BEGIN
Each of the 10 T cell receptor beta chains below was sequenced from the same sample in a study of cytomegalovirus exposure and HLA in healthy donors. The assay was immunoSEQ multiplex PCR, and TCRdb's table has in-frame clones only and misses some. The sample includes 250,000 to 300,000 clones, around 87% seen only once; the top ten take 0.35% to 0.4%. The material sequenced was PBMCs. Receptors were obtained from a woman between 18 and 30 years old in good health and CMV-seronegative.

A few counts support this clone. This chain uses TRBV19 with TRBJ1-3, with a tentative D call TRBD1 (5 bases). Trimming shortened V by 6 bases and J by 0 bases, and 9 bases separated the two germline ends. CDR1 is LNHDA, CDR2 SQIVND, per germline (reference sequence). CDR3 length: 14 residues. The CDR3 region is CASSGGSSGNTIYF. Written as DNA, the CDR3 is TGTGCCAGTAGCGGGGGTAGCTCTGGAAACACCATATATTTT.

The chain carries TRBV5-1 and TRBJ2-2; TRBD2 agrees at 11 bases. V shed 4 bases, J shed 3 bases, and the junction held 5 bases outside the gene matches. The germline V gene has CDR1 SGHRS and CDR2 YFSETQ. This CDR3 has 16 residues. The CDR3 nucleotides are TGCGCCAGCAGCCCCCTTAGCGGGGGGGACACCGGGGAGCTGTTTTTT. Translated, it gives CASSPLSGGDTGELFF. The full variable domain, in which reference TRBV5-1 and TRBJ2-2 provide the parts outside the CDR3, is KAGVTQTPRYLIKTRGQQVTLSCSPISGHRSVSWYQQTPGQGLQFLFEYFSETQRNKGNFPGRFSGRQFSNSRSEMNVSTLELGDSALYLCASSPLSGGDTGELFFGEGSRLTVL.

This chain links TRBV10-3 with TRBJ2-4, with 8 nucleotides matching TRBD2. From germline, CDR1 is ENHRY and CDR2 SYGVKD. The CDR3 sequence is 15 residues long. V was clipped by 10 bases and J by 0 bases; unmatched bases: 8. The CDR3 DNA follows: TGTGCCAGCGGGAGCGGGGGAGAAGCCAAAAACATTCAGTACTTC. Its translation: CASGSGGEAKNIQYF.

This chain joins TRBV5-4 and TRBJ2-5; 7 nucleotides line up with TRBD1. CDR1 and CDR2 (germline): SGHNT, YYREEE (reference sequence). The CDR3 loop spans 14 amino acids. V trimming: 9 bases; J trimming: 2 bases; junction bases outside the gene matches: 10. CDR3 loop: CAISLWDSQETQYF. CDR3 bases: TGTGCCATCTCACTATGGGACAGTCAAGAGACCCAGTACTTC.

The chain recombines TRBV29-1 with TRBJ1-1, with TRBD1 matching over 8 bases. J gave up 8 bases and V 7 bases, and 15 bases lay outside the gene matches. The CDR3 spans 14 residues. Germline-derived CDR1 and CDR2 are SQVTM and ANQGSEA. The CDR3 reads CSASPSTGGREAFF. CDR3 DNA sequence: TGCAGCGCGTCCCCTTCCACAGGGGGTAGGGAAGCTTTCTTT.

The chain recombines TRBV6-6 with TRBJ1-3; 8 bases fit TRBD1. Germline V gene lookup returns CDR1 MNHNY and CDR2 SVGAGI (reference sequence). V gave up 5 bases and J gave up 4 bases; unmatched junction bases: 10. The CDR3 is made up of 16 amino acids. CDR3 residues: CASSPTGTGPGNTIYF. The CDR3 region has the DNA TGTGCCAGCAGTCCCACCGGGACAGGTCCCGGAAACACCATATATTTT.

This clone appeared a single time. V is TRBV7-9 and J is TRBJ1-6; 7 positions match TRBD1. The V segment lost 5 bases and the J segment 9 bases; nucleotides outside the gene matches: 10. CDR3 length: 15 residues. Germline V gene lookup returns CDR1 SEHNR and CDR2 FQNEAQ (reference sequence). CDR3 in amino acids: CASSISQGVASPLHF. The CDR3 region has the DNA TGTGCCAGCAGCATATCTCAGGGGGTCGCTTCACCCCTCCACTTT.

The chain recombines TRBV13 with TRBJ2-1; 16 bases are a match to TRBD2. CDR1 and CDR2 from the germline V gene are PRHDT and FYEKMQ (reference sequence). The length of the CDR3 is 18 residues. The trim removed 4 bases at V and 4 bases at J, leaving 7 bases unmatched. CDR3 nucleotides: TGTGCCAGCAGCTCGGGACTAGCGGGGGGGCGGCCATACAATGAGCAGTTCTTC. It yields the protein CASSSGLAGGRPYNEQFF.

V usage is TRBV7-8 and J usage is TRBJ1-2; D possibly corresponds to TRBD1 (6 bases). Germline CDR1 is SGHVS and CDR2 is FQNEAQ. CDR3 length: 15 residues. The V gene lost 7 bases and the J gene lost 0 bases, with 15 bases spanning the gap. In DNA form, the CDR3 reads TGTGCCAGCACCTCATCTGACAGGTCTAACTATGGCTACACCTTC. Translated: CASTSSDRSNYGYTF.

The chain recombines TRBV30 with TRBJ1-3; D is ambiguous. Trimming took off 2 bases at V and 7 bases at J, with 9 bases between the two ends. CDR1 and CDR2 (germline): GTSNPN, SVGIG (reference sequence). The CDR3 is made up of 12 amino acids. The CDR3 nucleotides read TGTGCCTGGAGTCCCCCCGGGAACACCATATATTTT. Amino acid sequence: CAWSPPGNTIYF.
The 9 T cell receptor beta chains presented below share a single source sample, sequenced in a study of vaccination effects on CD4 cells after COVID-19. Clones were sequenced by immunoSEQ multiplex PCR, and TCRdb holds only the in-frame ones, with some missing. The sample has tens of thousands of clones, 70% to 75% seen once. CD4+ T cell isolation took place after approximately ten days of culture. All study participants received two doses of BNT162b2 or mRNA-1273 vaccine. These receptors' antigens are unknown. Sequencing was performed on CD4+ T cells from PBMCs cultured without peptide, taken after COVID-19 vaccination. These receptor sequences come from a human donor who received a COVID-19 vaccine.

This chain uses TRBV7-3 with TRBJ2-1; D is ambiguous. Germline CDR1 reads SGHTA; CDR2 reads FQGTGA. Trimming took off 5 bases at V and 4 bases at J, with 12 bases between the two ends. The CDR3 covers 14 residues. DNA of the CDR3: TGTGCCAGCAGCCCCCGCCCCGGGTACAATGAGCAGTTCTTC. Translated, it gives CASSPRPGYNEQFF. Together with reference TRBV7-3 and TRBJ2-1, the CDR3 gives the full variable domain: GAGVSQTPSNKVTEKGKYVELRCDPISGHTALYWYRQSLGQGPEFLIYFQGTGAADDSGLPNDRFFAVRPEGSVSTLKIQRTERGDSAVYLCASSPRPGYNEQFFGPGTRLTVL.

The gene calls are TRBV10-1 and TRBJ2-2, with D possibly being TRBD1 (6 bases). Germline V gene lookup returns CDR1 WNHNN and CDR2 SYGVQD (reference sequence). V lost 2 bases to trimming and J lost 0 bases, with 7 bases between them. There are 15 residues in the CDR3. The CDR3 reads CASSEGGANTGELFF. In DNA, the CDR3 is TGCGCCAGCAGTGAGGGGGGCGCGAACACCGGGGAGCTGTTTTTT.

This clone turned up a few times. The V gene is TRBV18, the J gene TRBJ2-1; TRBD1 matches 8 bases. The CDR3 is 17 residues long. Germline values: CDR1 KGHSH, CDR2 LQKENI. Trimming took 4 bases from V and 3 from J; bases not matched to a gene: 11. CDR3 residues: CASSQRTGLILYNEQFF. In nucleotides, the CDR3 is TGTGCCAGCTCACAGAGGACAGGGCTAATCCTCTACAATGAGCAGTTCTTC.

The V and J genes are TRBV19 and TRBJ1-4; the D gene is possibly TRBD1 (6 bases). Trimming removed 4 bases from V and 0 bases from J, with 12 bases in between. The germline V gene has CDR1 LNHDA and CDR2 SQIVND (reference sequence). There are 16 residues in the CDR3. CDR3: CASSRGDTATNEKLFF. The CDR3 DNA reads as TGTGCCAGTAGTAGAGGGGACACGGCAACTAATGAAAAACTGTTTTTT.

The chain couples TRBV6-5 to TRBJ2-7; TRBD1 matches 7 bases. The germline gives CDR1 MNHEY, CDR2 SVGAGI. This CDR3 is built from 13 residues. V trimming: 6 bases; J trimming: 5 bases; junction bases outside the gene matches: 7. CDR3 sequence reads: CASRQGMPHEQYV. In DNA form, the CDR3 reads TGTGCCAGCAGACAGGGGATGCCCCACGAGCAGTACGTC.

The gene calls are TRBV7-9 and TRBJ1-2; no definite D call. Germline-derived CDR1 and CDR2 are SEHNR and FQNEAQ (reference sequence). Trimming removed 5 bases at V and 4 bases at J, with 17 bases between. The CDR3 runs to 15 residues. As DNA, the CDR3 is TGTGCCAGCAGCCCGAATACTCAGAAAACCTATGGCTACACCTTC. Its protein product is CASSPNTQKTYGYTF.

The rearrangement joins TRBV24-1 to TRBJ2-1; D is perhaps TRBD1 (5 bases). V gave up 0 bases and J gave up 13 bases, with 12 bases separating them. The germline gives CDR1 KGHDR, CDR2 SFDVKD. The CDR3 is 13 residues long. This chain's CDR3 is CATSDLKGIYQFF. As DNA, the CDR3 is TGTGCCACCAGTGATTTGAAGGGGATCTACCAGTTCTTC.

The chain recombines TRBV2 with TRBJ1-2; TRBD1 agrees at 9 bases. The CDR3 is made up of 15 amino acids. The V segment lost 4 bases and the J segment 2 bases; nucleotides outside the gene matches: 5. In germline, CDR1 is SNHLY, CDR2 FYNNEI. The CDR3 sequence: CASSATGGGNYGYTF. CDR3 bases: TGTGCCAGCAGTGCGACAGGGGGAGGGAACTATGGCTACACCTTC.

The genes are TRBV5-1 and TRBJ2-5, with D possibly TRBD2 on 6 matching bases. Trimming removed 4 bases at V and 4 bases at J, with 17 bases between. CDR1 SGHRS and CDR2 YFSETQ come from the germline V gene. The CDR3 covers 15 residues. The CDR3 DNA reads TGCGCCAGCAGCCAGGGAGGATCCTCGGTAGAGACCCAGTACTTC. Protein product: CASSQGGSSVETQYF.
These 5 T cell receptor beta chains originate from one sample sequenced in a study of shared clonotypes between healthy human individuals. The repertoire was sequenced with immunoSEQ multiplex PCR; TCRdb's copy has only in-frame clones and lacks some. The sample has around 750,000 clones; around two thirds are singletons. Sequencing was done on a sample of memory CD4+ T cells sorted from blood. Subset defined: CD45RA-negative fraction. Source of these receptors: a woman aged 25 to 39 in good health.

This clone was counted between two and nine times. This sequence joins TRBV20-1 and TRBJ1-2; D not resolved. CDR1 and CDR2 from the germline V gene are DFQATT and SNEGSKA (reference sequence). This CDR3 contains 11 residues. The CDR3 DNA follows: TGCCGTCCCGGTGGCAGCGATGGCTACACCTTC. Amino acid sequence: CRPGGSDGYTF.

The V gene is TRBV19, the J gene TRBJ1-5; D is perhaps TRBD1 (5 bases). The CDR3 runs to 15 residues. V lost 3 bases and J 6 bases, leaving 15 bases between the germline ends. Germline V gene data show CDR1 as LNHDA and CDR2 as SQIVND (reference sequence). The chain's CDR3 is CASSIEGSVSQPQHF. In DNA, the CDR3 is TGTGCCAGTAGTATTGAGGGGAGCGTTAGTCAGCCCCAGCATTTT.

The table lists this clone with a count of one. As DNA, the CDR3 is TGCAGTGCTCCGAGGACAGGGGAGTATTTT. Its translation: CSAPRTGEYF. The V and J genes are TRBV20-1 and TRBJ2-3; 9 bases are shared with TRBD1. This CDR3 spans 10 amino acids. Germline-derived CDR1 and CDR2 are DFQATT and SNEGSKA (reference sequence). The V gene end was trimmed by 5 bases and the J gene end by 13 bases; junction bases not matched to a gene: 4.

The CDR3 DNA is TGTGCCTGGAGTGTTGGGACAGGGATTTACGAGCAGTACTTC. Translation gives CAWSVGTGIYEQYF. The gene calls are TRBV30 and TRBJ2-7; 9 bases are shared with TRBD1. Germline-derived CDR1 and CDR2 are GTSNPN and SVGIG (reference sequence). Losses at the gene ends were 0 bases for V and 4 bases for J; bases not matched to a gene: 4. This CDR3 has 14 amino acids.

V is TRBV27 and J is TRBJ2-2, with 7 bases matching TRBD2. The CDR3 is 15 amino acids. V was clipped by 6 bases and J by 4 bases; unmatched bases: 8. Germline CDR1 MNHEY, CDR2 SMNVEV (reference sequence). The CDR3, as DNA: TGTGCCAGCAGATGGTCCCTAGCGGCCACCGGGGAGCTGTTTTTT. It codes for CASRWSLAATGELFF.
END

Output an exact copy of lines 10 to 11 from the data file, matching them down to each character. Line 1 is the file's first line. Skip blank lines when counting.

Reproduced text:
V usage is TRBV7-8 and J usage is TRBJ1-2; D possibly corresponds to TRBD1 (6 bases). Germline CDR1 is SGHVS and CDR2 is FQNEAQ. CDR3 length: 15 residues. The V gene lost 7 bases and the J gene lost 0 bases, with 15 bases spanning the gap. In DNA form, the CDR3 reads TGTGCCAGCACCTCATCTGACAGGTCTAACTATGGCTACACCTTC. Translated: CASTSSDRSNYGYTF.

The chain recombines TRBV30 with TRBJ1-3; D is ambiguous. Trimming took off 2 bases at V and 7 bases at J, with 9 bases between the two ends. CDR1 and CDR2 (germline): GTSNPN, SVGIG (reference sequence). The CDR3 is made up of 12 amino acids. The CDR3 nucleotides read TGTGCCTGGAGTCCCCCCGGGAACACCATATATTTT. Amino acid sequence: CAWSPPGNTIYF.